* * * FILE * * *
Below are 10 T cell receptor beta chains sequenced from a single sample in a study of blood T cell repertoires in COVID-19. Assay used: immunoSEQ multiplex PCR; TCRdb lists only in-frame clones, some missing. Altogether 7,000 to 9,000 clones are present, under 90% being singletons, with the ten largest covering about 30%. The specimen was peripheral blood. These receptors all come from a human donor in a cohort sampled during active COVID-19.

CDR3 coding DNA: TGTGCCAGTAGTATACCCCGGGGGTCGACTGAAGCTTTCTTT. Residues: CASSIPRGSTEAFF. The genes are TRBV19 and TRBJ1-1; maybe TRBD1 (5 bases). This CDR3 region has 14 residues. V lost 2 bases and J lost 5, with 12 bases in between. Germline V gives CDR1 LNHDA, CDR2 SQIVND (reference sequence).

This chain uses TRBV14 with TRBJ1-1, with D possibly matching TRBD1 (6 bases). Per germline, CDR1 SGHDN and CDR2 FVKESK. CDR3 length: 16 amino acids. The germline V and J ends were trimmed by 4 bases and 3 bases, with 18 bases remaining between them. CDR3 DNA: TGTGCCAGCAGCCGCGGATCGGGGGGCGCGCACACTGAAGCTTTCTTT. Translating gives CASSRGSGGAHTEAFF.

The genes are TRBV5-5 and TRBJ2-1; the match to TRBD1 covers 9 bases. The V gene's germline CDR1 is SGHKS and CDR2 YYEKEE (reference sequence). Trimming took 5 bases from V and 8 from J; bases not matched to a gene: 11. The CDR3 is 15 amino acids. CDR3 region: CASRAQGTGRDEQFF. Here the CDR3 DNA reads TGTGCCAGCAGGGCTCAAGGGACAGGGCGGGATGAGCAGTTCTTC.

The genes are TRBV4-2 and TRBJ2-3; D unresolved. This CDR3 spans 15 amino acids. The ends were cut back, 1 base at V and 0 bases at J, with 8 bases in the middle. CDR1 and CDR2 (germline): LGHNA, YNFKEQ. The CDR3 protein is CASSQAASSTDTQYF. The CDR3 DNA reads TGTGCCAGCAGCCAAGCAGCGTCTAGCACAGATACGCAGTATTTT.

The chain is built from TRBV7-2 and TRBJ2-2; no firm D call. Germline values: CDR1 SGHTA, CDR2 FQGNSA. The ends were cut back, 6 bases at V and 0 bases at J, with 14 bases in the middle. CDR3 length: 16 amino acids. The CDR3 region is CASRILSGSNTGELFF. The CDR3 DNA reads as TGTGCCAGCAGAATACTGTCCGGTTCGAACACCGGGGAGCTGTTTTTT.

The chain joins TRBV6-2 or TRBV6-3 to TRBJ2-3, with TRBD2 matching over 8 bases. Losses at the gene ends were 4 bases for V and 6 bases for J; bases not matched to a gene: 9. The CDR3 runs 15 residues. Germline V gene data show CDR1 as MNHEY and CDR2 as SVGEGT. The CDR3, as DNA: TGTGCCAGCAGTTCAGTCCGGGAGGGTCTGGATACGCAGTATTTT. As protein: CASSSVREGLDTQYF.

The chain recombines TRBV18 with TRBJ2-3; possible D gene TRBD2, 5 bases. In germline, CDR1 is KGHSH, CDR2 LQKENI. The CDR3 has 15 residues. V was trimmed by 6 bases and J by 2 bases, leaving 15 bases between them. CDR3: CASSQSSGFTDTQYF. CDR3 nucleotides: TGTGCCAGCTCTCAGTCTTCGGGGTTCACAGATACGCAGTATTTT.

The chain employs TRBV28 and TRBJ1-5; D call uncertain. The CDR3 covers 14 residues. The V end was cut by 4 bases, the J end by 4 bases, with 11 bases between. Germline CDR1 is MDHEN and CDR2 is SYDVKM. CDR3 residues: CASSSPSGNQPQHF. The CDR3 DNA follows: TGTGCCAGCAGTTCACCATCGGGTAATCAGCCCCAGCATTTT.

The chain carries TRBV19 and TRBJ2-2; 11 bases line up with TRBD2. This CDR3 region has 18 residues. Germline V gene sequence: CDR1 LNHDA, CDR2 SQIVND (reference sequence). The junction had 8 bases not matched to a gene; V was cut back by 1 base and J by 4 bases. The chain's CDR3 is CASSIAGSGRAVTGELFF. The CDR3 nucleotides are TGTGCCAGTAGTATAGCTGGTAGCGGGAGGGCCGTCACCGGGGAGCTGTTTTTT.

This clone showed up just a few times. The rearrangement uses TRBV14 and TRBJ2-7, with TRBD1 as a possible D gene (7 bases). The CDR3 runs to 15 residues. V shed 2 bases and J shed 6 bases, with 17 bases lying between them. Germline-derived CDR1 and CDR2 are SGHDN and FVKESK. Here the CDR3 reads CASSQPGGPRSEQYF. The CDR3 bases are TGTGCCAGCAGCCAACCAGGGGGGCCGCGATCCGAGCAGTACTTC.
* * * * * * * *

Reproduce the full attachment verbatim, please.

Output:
Below are 10 T cell receptor beta chains sequenced from a single sample in a study of blood T cell repertoires in COVID-19. Assay used: immunoSEQ multiplex PCR; TCRdb lists only in-frame clones, some missing. Altogether 7,000 to 9,000 clones are present, under 90% being singletons, with the ten largest covering about 30%. The specimen was peripheral blood. These receptors all come from a human donor in a cohort sampled during active COVID-19.

CDR3 coding DNA: TGTGCCAGTAGTATACCCCGGGGGTCGACTGAAGCTTTCTTT. Residues: CASSIPRGSTEAFF. The genes are TRBV19 and TRBJ1-1; maybe TRBD1 (5 bases). This CDR3 region has 14 residues. V lost 2 bases and J lost 5, with 12 bases in between. Germline V gives CDR1 LNHDA, CDR2 SQIVND (reference sequence).

This chain uses TRBV14 with TRBJ1-1, with D possibly matching TRBD1 (6 bases). Per germline, CDR1 SGHDN and CDR2 FVKESK. CDR3 length: 16 amino acids. The germline V and J ends were trimmed by 4 bases and 3 bases, with 18 bases remaining between them. CDR3 DNA: TGTGCCAGCAGCCGCGGATCGGGGGGCGCGCACACTGAAGCTTTCTTT. Translating gives CASSRGSGGAHTEAFF.

The genes are TRBV5-5 and TRBJ2-1; the match to TRBD1 covers 9 bases. The V gene's germline CDR1 is SGHKS and CDR2 YYEKEE (reference sequence). Trimming took 5 bases from V and 8 from J; bases not matched to a gene: 11. The CDR3 is 15 amino acids. CDR3 region: CASRAQGTGRDEQFF. Here the CDR3 DNA reads TGTGCCAGCAGGGCTCAAGGGACAGGGCGGGATGAGCAGTTCTTC.

The genes are TRBV4-2 and TRBJ2-3; D unresolved. This CDR3 spans 15 amino acids. The ends were cut back, 1 base at V and 0 bases at J, with 8 bases in the middle. CDR1 and CDR2 (germline): LGHNA, YNFKEQ. The CDR3 protein is CASSQAASSTDTQYF. The CDR3 DNA reads TGTGCCAGCAGCCAAGCAGCGTCTAGCACAGATACGCAGTATTTT.

The chain is built from TRBV7-2 and TRBJ2-2; no firm D call. Germline values: CDR1 SGHTA, CDR2 FQGNSA. The ends were cut back, 6 bases at V and 0 bases at J, with 14 bases in the middle. CDR3 length: 16 amino acids. The CDR3 region is CASRILSGSNTGELFF. The CDR3 DNA reads as TGTGCCAGCAGAATACTGTCCGGTTCGAACACCGGGGAGCTGTTTTTT.

The chain joins TRBV6-2 or TRBV6-3 to TRBJ2-3, with TRBD2 matching over 8 bases. Losses at the gene ends were 4 bases for V and 6 bases for J; bases not matched to a gene: 9. The CDR3 runs 15 residues. Germline V gene data show CDR1 as MNHEY and CDR2 as SVGEGT. The CDR3, as DNA: TGTGCCAGCAGTTCAGTCCGGGAGGGTCTGGATACGCAGTATTTT. As protein: CASSSVREGLDTQYF.

The chain recombines TRBV18 with TRBJ2-3; possible D gene TRBD2, 5 bases. In germline, CDR1 is KGHSH, CDR2 LQKENI. The CDR3 has 15 residues. V was trimmed by 6 bases and J by 2 bases, leaving 15 bases between them. CDR3: CASSQSSGFTDTQYF. CDR3 nucleotides: TGTGCCAGCTCTCAGTCTTCGGGGTTCACAGATACGCAGTATTTT.

The chain employs TRBV28 and TRBJ1-5; D call uncertain. The CDR3 covers 14 residues. The V end was cut by 4 bases, the J end by 4 bases, with 11 bases between. Germline CDR1 is MDHEN and CDR2 is SYDVKM. CDR3 residues: CASSSPSGNQPQHF. The CDR3 DNA follows: TGTGCCAGCAGTTCACCATCGGGTAATCAGCCCCAGCATTTT.

The chain carries TRBV19 and TRBJ2-2; 11 bases line up with TRBD2. This CDR3 region has 18 residues. Germline V gene sequence: CDR1 LNHDA, CDR2 SQIVND (reference sequence). The junction had 8 bases not matched to a gene; V was cut back by 1 base and J by 4 bases. The chain's CDR3 is CASSIAGSGRAVTGELFF. The CDR3 nucleotides are TGTGCCAGTAGTATAGCTGGTAGCGGGAGGGCCGTCACCGGGGAGCTGTTTTTT.

This clone showed up just a few times. The rearrangement uses TRBV14 and TRBJ2-7, with TRBD1 as a possible D gene (7 bases). The CDR3 runs to 15 residues. V shed 2 bases and J shed 6 bases, with 17 bases lying between them. Germline-derived CDR1 and CDR2 are SGHDN and FVKESK. Here the CDR3 reads CASSQPGGPRSEQYF. The CDR3 bases are TGTGCCAGCAGCCAACCAGGGGGGCCGCGATCCGAGCAGTACTTC.